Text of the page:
The effect of foreign direct investment on inequality : the case of South Africa

Msweli, Pumela (2015-04)

Thesis (MDF)--Stellenbosch University, 2015.


ENGLISH ABSTRACT: This work empirically examines South African data covering the years 1956-2011 to look into the relationship between FDI and inequality. By investigating how FDI is linked to inequality, policy makers would be better poised to develop policies that optimise on the benefits of FDI without the dampening effect of inequality. The benefits of FDI, particularly to the South African economy, are that it provides capital to finance investment by bridging the savings gap in the country. In addition to that, FDI facilitates transfer of technology and managerial skills from the source country. Moreover, FDI has a positive impact on balance of payment not only because of the impact capital inflow has on balance of payment, but because FDI also promotes exports of the country to world markets. Empirical evidence presented in literature suggests that the FDI-inequality relationship is complex. In some locations, for example in the US, Latin America and in some developing countries, FDI tends to raise income inequality. In other locations evidence is inconclusive. The results of this study showed that there is a negative relationship between inequality and foreign direct investment for the period examined in the study. This finding is not consistent with the a priori expectation that foreign direct investment increases inequality. Contrary to what has been predicted, the findings show that foreign direct investment is likely to reduce inequality. The findings also show that there is a statistically significant and positive relationship between GDP and inequality.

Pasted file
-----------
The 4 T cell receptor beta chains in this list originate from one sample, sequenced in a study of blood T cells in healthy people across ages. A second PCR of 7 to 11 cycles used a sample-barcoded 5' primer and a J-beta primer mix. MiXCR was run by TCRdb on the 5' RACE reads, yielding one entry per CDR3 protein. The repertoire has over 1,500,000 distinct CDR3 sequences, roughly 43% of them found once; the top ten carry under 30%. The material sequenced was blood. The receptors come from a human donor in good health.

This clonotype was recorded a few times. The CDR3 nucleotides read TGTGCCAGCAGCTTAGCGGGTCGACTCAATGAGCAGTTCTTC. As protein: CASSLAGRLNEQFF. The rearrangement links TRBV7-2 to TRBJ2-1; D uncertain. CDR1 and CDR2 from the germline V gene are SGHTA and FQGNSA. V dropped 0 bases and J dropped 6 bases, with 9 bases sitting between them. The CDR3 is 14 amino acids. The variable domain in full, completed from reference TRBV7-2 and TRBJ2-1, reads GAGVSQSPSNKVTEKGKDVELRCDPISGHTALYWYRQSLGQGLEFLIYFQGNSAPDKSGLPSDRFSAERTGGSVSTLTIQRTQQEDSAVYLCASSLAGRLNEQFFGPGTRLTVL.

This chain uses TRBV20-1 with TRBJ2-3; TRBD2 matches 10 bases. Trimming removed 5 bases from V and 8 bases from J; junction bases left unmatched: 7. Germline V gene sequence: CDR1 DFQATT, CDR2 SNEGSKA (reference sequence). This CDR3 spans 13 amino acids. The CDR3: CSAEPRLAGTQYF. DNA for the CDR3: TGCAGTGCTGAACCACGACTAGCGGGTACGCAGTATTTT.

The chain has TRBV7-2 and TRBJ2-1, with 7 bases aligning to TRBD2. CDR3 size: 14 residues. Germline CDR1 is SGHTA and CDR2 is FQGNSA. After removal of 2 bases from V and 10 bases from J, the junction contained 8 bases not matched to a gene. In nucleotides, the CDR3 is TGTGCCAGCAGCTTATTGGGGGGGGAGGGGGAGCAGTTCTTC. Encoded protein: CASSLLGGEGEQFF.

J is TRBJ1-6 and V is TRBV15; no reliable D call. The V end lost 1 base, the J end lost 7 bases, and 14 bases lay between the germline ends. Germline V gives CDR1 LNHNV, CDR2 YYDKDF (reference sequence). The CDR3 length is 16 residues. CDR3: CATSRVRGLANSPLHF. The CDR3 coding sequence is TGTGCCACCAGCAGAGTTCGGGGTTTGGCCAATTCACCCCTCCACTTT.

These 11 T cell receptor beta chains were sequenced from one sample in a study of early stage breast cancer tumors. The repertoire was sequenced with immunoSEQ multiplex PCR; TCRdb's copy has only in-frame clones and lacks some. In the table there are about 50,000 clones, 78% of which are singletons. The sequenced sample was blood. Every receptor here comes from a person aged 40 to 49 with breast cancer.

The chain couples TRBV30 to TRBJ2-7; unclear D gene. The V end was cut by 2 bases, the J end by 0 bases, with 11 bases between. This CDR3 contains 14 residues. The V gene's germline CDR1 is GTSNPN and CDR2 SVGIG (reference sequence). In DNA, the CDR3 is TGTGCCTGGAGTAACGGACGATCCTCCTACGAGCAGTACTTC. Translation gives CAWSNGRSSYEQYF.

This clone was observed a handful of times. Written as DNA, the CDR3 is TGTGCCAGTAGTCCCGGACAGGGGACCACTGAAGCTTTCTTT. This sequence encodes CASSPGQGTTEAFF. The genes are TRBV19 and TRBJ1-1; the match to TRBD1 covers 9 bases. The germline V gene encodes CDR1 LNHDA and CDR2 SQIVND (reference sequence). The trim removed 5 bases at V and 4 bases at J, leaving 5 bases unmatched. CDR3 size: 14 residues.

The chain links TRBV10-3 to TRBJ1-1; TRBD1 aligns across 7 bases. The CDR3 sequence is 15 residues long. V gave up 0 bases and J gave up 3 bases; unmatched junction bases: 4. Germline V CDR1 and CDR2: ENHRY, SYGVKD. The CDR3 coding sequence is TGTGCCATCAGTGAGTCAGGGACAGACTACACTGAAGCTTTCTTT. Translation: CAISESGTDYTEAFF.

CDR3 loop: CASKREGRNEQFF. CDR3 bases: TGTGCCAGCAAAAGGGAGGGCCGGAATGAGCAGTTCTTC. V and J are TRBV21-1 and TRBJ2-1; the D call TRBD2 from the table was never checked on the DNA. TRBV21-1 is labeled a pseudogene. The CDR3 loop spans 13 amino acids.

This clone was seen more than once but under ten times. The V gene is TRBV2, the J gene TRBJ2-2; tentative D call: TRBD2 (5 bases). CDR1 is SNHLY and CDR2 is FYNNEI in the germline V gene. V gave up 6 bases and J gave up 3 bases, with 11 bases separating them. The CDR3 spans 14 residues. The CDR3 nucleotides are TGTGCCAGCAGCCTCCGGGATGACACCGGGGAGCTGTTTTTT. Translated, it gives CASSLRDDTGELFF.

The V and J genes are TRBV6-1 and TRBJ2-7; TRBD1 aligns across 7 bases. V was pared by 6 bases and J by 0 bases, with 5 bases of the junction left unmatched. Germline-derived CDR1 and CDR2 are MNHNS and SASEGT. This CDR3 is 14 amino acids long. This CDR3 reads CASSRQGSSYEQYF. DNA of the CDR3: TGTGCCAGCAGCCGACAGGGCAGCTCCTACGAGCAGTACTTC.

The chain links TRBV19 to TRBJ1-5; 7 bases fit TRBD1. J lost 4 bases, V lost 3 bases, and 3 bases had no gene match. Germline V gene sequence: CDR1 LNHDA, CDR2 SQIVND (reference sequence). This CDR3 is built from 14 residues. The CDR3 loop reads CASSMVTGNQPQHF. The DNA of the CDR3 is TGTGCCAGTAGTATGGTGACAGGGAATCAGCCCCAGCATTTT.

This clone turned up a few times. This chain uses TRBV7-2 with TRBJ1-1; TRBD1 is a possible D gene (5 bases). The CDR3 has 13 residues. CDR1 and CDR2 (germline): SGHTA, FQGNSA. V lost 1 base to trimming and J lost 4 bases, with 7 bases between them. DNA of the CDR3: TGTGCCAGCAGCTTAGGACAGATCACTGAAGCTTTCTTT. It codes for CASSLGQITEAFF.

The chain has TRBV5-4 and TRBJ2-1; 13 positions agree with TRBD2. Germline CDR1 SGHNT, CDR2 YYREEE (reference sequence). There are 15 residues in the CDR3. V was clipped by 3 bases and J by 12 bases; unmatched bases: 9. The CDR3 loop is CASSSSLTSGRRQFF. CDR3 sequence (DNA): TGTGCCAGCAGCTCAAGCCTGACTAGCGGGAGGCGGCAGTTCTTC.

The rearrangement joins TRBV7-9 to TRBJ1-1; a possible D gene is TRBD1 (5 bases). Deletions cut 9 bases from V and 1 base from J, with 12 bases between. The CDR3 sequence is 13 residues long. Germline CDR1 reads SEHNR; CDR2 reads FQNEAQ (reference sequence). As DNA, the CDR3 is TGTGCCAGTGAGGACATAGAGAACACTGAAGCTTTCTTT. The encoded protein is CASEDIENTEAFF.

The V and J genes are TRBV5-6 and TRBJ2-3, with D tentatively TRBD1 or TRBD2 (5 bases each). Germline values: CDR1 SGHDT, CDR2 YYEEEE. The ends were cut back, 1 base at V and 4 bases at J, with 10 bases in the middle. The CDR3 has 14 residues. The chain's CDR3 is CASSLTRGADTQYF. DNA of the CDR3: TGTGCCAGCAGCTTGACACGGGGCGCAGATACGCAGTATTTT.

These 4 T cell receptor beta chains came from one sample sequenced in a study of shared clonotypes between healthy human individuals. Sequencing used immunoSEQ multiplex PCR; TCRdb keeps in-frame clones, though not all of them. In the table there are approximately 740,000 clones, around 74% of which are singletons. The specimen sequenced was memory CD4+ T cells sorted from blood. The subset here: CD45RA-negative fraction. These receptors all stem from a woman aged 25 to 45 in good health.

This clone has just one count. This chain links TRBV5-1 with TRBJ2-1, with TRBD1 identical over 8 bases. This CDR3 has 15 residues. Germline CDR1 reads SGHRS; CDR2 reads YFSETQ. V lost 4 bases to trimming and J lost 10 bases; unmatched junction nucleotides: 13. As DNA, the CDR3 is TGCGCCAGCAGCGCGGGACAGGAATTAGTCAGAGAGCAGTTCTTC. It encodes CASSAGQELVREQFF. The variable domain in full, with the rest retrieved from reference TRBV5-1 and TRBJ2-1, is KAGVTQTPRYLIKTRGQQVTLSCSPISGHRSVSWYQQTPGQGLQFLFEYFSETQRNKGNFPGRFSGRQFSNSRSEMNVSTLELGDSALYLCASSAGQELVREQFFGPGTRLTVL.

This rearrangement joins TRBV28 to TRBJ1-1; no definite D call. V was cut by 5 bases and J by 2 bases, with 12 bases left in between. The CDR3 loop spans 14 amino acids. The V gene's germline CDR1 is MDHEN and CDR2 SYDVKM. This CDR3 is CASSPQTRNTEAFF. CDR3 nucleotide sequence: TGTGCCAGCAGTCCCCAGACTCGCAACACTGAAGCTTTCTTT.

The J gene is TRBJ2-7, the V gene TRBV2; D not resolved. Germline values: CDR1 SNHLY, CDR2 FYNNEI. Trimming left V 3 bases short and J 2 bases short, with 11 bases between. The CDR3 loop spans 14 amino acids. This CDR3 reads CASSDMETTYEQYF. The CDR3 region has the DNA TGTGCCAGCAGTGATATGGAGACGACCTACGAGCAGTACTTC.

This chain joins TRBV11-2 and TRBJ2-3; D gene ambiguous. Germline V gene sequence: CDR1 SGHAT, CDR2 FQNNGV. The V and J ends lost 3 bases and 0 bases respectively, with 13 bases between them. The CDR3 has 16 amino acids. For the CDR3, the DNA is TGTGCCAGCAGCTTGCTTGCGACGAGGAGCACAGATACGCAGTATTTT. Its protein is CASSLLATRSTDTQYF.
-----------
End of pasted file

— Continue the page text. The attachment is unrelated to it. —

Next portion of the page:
Please refer to this item in SUNScholar by using the following persistent URL:
This item appears in the following collections: